G.G. Jackson finally answered the biggest question everyone has been asking since he decommitted from North Carolina to explore “other options.”
On Saturday, Jackson announced he will play college basketball for coach Lamont Paris and the South Carolina Gamecocks.
Now that he’s committed to the hometown team, he’ll reclassify from the 2023 to 2022 recruiting class, he said in an Instagram post: “I will like to announce that I will be reclassifying to the class of 2022, committing to the University of South Carolina to further my career and education.”
In layman’s terms, that means he has enough credits to graduate now from Ridge View High School and enroll at South Carolina for this school year.
So why would a recruit reclassify?
What does reclassifying mean? Why would someone reclassify?
Reclassifying in a sports sense means a prospect is changing the year they intend to enroll in college. While it could mean moving that graduation a year into the future, it can also mean moving up and essentially skipping a grade.
High school student-athletes typically reclassify to get an earlier start on college competition. It’s becoming increasingly popular for recruits in various sports, though it’s more prevalent in basketball and football.
There are also financial incentives now to leaving high school sooner. With the inception of name, image and likeness and other professional leagues like the NBA’s G-League and Overtime Elite, the option for the most talented high school recruits to get a jump-start on making money can be enticing.
In the “one-and-done” era, it makes sense that highly touted high school recruits who are being told they have what it takes to play at the professional level might want to get to the pros as soon as possible.
That appears to be the case with Jackson, who said he wanted to be “in the best position to reach my dream goal which is the NBA” when he broke his original college commitment to North Carolina — which was out of scholarships for the 2022-23 season. Jackson’s performance at the NBA Players Association’s Top 100 camp held in June in Orlando, Florida, sparked conversation that he might want to pursue a path that gets him to the NBA sooner than later — that’s where reclassifying and starting college now come into play.
Jackson is 17 years old. He’ll turn 18 in December.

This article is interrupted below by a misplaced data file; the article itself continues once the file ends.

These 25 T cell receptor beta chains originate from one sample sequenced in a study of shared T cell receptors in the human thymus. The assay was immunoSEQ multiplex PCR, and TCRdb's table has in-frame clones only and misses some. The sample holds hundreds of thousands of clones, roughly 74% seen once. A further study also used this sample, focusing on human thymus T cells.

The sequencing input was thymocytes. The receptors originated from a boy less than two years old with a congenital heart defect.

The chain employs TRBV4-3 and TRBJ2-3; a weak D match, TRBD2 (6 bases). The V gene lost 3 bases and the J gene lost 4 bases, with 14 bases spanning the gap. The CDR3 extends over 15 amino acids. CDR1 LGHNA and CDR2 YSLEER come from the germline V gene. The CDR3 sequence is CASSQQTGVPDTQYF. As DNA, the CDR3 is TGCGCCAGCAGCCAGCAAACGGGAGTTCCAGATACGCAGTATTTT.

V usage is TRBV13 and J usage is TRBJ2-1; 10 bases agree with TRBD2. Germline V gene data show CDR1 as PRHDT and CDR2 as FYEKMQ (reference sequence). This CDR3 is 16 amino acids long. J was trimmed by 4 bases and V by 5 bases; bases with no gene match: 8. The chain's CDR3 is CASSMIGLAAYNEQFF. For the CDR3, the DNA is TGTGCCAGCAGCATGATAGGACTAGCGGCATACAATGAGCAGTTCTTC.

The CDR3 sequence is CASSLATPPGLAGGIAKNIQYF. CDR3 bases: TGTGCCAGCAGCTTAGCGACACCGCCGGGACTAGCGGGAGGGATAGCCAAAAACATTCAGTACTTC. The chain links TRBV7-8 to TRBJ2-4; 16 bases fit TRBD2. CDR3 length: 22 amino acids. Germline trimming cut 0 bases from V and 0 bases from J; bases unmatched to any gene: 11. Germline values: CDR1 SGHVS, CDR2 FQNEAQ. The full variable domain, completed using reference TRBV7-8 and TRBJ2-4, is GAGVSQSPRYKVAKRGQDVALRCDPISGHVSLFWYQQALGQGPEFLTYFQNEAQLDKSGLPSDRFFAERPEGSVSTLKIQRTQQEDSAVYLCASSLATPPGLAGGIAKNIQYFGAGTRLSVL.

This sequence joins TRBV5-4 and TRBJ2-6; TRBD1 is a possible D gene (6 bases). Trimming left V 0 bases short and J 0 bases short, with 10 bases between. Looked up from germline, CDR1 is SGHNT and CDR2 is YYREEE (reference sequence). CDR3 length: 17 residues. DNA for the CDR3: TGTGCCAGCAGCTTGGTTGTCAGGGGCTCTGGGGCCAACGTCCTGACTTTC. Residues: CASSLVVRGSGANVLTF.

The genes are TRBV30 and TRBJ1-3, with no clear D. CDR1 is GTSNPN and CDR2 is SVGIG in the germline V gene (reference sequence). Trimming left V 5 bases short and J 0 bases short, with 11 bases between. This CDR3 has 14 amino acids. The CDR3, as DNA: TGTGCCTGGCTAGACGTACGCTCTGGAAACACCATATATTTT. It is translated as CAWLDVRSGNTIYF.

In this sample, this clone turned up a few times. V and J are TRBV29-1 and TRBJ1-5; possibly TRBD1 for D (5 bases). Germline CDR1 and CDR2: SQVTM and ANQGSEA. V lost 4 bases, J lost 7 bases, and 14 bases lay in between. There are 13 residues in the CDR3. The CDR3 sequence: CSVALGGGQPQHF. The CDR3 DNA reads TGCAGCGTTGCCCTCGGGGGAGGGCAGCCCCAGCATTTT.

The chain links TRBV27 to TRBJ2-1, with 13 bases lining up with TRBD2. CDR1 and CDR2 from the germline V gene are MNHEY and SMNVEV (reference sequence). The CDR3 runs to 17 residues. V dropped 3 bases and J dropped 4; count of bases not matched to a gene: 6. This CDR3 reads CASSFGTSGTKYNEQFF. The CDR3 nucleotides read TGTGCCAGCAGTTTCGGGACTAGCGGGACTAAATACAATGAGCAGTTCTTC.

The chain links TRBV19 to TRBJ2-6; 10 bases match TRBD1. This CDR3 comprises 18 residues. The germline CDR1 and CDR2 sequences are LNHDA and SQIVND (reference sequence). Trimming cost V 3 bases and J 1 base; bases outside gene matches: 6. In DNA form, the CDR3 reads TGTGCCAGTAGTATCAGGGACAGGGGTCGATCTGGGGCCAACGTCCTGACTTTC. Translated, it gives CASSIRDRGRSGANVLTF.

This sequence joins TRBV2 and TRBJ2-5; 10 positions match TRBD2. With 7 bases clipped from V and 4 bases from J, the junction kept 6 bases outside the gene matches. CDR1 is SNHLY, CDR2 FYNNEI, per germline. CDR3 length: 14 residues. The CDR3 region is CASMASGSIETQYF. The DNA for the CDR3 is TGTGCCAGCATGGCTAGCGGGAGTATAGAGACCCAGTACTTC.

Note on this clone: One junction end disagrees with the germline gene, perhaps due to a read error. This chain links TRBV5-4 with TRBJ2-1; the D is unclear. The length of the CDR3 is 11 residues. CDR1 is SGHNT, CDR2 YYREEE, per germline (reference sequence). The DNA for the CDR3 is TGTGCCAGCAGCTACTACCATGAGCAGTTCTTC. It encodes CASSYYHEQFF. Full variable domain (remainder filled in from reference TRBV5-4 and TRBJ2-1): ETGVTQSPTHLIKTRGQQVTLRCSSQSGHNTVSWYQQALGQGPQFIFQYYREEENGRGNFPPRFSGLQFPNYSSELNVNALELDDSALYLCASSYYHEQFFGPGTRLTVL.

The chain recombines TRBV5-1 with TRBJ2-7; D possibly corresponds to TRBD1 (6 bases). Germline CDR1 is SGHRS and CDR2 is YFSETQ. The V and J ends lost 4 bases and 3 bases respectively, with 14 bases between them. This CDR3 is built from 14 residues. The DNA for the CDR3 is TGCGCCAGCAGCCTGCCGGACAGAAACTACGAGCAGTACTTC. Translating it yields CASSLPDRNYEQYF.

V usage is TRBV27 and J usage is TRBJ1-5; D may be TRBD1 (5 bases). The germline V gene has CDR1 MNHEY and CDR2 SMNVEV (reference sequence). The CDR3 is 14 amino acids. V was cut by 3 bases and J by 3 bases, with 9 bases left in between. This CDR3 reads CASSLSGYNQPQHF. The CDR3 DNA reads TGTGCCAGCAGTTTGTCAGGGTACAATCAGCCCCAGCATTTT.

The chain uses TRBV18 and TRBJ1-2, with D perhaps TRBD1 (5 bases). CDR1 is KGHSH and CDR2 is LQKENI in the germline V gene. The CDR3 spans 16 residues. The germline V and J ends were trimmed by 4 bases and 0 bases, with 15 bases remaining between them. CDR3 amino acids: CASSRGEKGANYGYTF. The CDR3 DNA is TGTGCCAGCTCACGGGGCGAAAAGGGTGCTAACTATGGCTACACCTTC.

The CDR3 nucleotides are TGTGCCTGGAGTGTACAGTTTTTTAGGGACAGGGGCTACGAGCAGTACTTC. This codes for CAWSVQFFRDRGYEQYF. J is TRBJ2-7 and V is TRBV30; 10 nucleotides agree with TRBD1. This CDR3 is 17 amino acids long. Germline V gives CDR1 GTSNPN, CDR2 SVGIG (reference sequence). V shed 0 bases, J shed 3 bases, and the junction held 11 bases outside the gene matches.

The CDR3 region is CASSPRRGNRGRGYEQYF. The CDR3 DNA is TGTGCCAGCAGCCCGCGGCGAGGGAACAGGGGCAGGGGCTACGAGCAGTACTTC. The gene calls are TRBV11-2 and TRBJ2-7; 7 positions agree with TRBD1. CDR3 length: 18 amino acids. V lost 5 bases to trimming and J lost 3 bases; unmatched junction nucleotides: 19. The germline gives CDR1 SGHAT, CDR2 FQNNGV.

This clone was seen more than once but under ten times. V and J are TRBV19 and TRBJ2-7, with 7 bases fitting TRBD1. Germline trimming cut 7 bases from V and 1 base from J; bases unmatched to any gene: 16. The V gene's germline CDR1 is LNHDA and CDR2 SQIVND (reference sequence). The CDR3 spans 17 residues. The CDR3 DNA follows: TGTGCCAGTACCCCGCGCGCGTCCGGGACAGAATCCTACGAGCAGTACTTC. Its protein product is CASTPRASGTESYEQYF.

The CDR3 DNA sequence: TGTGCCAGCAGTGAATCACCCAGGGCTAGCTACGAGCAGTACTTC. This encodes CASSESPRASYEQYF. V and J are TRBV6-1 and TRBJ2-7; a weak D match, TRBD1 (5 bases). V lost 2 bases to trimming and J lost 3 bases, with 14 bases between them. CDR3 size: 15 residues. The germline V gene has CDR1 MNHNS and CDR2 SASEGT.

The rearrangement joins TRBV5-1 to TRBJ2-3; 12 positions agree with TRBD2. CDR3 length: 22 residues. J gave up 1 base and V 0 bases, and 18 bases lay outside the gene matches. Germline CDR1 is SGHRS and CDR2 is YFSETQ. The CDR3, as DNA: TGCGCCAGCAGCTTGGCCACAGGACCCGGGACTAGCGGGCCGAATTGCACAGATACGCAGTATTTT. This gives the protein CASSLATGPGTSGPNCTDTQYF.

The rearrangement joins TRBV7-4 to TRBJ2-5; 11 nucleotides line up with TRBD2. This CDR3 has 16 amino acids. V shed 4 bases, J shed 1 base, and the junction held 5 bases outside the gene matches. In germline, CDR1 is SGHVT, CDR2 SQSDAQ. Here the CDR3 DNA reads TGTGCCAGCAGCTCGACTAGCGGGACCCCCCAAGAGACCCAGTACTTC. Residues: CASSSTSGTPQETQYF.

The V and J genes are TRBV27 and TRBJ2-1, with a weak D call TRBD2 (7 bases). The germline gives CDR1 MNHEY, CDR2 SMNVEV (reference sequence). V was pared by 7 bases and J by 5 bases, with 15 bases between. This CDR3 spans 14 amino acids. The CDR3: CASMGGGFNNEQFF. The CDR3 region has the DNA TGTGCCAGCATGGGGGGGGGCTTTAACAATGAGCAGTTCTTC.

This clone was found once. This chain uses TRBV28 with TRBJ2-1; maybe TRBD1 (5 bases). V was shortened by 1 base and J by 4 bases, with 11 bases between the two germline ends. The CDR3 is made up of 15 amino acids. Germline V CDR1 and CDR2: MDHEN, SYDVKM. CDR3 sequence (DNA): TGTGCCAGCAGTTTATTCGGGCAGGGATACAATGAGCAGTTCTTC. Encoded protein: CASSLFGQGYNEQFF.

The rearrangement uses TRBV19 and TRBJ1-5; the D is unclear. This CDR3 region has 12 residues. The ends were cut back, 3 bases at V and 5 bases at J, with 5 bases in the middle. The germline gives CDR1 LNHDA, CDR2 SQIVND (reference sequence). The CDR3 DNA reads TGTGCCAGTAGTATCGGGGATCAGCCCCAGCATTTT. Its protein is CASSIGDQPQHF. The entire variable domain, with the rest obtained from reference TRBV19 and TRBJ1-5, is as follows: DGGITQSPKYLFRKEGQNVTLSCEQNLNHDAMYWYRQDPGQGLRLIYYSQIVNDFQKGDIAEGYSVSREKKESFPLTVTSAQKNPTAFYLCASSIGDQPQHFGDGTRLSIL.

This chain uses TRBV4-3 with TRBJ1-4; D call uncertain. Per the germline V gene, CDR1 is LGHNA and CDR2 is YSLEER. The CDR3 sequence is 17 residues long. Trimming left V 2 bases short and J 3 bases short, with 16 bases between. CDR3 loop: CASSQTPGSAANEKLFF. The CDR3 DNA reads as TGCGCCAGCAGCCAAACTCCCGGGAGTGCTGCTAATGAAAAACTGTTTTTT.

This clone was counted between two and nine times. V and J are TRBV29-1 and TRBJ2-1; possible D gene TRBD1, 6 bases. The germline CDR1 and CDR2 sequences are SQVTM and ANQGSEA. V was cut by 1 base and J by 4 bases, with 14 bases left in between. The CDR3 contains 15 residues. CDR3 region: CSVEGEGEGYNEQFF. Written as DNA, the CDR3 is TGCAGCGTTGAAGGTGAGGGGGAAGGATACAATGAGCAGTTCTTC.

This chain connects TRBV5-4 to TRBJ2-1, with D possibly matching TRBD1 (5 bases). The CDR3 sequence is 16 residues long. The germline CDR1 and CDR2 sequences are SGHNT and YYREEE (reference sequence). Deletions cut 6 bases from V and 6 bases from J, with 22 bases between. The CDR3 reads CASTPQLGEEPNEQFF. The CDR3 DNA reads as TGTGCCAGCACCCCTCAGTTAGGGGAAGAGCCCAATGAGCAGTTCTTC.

The prep school route
Some athletes opt to reclassify and attend a prep school for an extra year of high school. Taking the prep school route might happen when a recruit has some kind of academic issue, but that’s not always the case. Prep schools also offer an avenue to mature physically.
Athletes typically attend prep school in the year after graduating high school, thus making them a part of the following year’s recruiting class.
Devin Carter is a recent example of a high school athlete who reclassified using a prep school. Carter was initially a member of the 2020 recruiting class. After committing to South Carolina, he decided to take a post-grad year at Brewster Academy in New Hampshire before joining Frank Martin and the Gamecocks in Columbia in 2021.
In Carter’s case, he took the prep school route because South Carolina did not have any scholarships available in the 2020 class, and he also was taking time to recover from labrum surgery.
Jake Bentley and AJ Lawson also reclassified
Jackson will join a small club of Gamecocks who have reclassified in their respective sports in recent years. The most notable examples are former South Carolina quarterback Jake Bentley and former point guard AJ Lawson.
Bentley was initially a member of the class of 2017 but joined the team in 2016 after his dad, Bobby Bentley, took a job on Will Muschamp’s staff.
Lawson was coming out GTA Prep in Mississauga, Ontario, and was initially slated to be in the 2019 class. The four-star recruit joined the Gamecocks in the 2018 class after reclassifying.
Finishing high school in three years
A key part of reclassifying and moving up a year is making sure you’ve got all your high school credits needed to graduate early. As The State has reported, Jackson met that criteria.
The NCAA requires that high school students finish 16 core courses before graduating and attending college.
These courses are designed to be taken over a four-year period, so cramming them into three takes a lot of planning and commitment.
This story was originally published July 23, 2022 4:49 PM.